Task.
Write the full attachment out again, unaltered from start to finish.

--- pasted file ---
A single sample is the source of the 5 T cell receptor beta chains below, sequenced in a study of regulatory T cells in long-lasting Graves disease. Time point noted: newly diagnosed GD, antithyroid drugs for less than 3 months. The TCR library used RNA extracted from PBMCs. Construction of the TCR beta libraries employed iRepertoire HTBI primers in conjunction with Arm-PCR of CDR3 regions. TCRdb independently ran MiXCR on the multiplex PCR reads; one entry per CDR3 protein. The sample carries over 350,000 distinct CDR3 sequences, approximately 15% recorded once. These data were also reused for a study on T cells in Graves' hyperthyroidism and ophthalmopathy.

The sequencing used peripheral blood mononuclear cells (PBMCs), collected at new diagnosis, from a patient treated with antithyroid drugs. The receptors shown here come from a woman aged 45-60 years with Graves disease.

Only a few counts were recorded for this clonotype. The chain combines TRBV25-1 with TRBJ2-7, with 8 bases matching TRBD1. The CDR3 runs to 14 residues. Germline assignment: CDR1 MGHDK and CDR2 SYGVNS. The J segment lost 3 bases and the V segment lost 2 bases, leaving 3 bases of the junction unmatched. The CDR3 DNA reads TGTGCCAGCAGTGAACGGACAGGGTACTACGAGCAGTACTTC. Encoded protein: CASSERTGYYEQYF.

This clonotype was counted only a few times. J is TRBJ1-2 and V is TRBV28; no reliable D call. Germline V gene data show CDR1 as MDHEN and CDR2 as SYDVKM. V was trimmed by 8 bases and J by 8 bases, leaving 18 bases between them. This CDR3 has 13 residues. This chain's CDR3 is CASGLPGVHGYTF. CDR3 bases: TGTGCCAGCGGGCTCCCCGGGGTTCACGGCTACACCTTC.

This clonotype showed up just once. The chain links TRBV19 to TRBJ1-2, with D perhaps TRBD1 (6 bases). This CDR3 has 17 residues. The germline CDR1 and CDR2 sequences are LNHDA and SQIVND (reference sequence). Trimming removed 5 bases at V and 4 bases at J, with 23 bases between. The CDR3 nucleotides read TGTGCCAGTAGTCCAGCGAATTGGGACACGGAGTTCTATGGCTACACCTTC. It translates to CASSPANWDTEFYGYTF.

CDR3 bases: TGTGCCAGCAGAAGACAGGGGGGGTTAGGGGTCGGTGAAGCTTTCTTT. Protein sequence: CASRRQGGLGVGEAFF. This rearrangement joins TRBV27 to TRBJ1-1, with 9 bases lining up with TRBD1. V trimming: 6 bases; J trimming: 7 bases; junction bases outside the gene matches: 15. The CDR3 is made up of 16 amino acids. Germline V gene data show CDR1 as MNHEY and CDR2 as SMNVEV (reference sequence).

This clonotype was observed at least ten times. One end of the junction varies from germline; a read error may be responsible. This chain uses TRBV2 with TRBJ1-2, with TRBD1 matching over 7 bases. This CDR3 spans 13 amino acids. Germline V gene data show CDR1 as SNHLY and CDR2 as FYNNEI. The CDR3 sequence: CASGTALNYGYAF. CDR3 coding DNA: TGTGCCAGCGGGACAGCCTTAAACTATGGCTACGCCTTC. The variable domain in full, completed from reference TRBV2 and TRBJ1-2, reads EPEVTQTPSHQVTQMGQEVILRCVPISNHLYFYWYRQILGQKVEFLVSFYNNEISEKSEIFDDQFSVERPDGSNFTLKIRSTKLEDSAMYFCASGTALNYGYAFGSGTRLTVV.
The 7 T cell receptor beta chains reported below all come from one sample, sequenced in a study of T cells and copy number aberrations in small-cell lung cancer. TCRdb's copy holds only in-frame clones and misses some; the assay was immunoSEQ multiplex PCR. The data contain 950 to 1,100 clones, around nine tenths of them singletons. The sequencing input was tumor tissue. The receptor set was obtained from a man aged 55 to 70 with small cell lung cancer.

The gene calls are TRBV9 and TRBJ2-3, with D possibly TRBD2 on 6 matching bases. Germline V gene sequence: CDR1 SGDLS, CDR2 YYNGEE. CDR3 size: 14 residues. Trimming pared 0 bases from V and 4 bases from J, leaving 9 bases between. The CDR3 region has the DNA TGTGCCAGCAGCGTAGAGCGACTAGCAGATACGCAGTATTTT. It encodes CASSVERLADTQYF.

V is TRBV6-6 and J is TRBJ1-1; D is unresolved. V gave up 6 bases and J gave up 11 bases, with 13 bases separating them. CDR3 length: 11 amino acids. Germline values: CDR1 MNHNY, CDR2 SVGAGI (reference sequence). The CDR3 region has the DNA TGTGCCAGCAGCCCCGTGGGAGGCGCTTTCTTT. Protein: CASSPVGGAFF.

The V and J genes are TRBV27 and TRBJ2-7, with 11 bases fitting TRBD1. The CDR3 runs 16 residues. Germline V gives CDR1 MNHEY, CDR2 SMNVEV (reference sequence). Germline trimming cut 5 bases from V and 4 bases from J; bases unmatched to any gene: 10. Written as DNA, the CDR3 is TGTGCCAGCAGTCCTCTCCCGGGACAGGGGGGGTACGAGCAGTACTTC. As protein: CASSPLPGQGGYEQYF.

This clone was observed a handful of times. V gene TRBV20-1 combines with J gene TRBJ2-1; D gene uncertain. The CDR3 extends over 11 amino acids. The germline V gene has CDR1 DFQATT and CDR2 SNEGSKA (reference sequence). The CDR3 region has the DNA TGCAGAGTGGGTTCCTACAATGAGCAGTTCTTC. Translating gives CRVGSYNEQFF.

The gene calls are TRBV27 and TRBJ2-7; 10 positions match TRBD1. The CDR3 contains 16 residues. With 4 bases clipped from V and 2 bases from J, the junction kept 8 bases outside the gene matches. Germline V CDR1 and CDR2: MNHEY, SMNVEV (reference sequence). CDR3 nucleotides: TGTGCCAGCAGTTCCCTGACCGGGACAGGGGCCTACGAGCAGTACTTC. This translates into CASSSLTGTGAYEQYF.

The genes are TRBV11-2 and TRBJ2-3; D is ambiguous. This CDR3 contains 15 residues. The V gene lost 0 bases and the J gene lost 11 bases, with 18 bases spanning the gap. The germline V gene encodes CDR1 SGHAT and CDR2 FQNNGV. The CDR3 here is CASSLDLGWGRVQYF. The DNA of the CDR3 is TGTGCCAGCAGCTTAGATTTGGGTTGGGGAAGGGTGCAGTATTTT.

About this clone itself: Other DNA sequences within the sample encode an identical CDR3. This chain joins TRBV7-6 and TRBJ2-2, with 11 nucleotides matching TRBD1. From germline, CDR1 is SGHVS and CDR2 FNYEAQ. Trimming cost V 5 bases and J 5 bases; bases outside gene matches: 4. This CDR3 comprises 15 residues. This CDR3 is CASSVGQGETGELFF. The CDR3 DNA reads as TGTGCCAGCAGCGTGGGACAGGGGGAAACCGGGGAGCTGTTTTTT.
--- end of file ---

A single sample is the source of the 5 T cell receptor beta chains below, sequenced in a study of regulatory T cells in long-lasting Graves disease. Time point noted: newly diagnosed GD, antithyroid drugs for less than 3 months. The TCR library used RNA extracted from PBMCs. Construction of the TCR beta libraries employed iRepertoire HTBI primers in conjunction with Arm-PCR of CDR3 regions. TCRdb independently ran MiXCR on the multiplex PCR reads; one entry per CDR3 protein. The sample carries over 350,000 distinct CDR3 sequences, approximately 15% recorded once. These data were also reused for a study on T cells in Graves' hyperthyroidism and ophthalmopathy.

The sequencing used peripheral blood mononuclear cells (PBMCs), collected at new diagnosis, from a patient treated with antithyroid drugs. The receptors shown here come from a woman aged 45-60 years with Graves disease.

Only a few counts were recorded for this clonotype. The chain combines TRBV25-1 with TRBJ2-7, with 8 bases matching TRBD1. The CDR3 runs to 14 residues. Germline assignment: CDR1 MGHDK and CDR2 SYGVNS. The J segment lost 3 bases and the V segment lost 2 bases, leaving 3 bases of the junction unmatched. The CDR3 DNA reads TGTGCCAGCAGTGAACGGACAGGGTACTACGAGCAGTACTTC. Encoded protein: CASSERTGYYEQYF.

This clonotype was counted only a few times. J is TRBJ1-2 and V is TRBV28; no reliable D call. Germline V gene data show CDR1 as MDHEN and CDR2 as SYDVKM. V was trimmed by 8 bases and J by 8 bases, leaving 18 bases between them. This CDR3 has 13 residues. This chain's CDR3 is CASGLPGVHGYTF. CDR3 bases: TGTGCCAGCGGGCTCCCCGGGGTTCACGGCTACACCTTC.

This clonotype showed up just once. The chain links TRBV19 to TRBJ1-2, with D perhaps TRBD1 (6 bases). This CDR3 has 17 residues. The germline CDR1 and CDR2 sequences are LNHDA and SQIVND (reference sequence). Trimming removed 5 bases at V and 4 bases at J, with 23 bases between. The CDR3 nucleotides read TGTGCCAGTAGTCCAGCGAATTGGGACACGGAGTTCTATGGCTACACCTTC. It translates to CASSPANWDTEFYGYTF.

CDR3 bases: TGTGCCAGCAGAAGACAGGGGGGGTTAGGGGTCGGTGAAGCTTTCTTT. Protein sequence: CASRRQGGLGVGEAFF. This rearrangement joins TRBV27 to TRBJ1-1, with 9 bases lining up with TRBD1. V trimming: 6 bases; J trimming: 7 bases; junction bases outside the gene matches: 15. The CDR3 is made up of 16 amino acids. Germline V gene data show CDR1 as MNHEY and CDR2 as SMNVEV (reference sequence).

This clonotype was observed at least ten times. One end of the junction varies from germline; a read error may be responsible. This chain uses TRBV2 with TRBJ1-2, with TRBD1 matching over 7 bases. This CDR3 spans 13 amino acids. Germline V gene data show CDR1 as SNHLY and CDR2 as FYNNEI. The CDR3 sequence: CASGTALNYGYAF. CDR3 coding DNA: TGTGCCAGCGGGACAGCCTTAAACTATGGCTACGCCTTC. The variable domain in full, completed from reference TRBV2 and TRBJ1-2, reads EPEVTQTPSHQVTQMGQEVILRCVPISNHLYFYWYRQILGQKVEFLVSFYNNEISEKSEIFDDQFSVERPDGSNFTLKIRSTKLEDSAMYFCASGTALNYGYAFGSGTRLTVV.
The 7 T cell receptor beta chains reported below all come from one sample, sequenced in a study of T cells and copy number aberrations in small-cell lung cancer. TCRdb's copy holds only in-frame clones and misses some; the assay was immunoSEQ multiplex PCR. The data contain 950 to 1,100 clones, around nine tenths of them singletons. The sequencing input was tumor tissue. The receptor set was obtained from a man aged 55 to 70 with small cell lung cancer.

The gene calls are TRBV9 and TRBJ2-3, with D possibly TRBD2 on 6 matching bases. Germline V gene sequence: CDR1 SGDLS, CDR2 YYNGEE. CDR3 size: 14 residues. Trimming pared 0 bases from V and 4 bases from J, leaving 9 bases between. The CDR3 region has the DNA TGTGCCAGCAGCGTAGAGCGACTAGCAGATACGCAGTATTTT. It encodes CASSVERLADTQYF.

V is TRBV6-6 and J is TRBJ1-1; D is unresolved. V gave up 6 bases and J gave up 11 bases, with 13 bases separating them. CDR3 length: 11 amino acids. Germline values: CDR1 MNHNY, CDR2 SVGAGI (reference sequence). The CDR3 region has the DNA TGTGCCAGCAGCCCCGTGGGAGGCGCTTTCTTT. Protein: CASSPVGGAFF.

The V and J genes are TRBV27 and TRBJ2-7, with 11 bases fitting TRBD1. The CDR3 runs 16 residues. Germline V gives CDR1 MNHEY, CDR2 SMNVEV (reference sequence). Germline trimming cut 5 bases from V and 4 bases from J; bases unmatched to any gene: 10. Written as DNA, the CDR3 is TGTGCCAGCAGTCCTCTCCCGGGACAGGGGGGGTACGAGCAGTACTTC. As protein: CASSPLPGQGGYEQYF.

This clone was observed a handful of times. V gene TRBV20-1 combines with J gene TRBJ2-1; D gene uncertain. The CDR3 extends over 11 amino acids. The germline V gene has CDR1 DFQATT and CDR2 SNEGSKA (reference sequence). The CDR3 region has the DNA TGCAGAGTGGGTTCCTACAATGAGCAGTTCTTC. Translating gives CRVGSYNEQFF.

The gene calls are TRBV27 and TRBJ2-7; 10 positions match TRBD1. The CDR3 contains 16 residues. With 4 bases clipped from V and 2 bases from J, the junction kept 8 bases outside the gene matches. Germline V CDR1 and CDR2: MNHEY, SMNVEV (reference sequence). CDR3 nucleotides: TGTGCCAGCAGTTCCCTGACCGGGACAGGGGCCTACGAGCAGTACTTC. This translates into CASSSLTGTGAYEQYF.

The genes are TRBV11-2 and TRBJ2-3; D is ambiguous. This CDR3 contains 15 residues. The V gene lost 0 bases and the J gene lost 11 bases, with 18 bases spanning the gap. The germline V gene encodes CDR1 SGHAT and CDR2 FQNNGV. The CDR3 here is CASSLDLGWGRVQYF. The DNA of the CDR3 is TGTGCCAGCAGCTTAGATTTGGGTTGGGGAAGGGTGCAGTATTTT.

About this clone itself: Other DNA sequences within the sample encode an identical CDR3. This chain joins TRBV7-6 and TRBJ2-2, with 11 nucleotides matching TRBD1. From germline, CDR1 is SGHVS and CDR2 FNYEAQ. Trimming cost V 5 bases and J 5 bases; bases outside gene matches: 4. This CDR3 comprises 15 residues. This CDR3 is CASSVGQGETGELFF. The CDR3 DNA reads as TGTGCCAGCAGCGTGGGACAGGGGGAAACCGGGGAGCTGTTTTTT.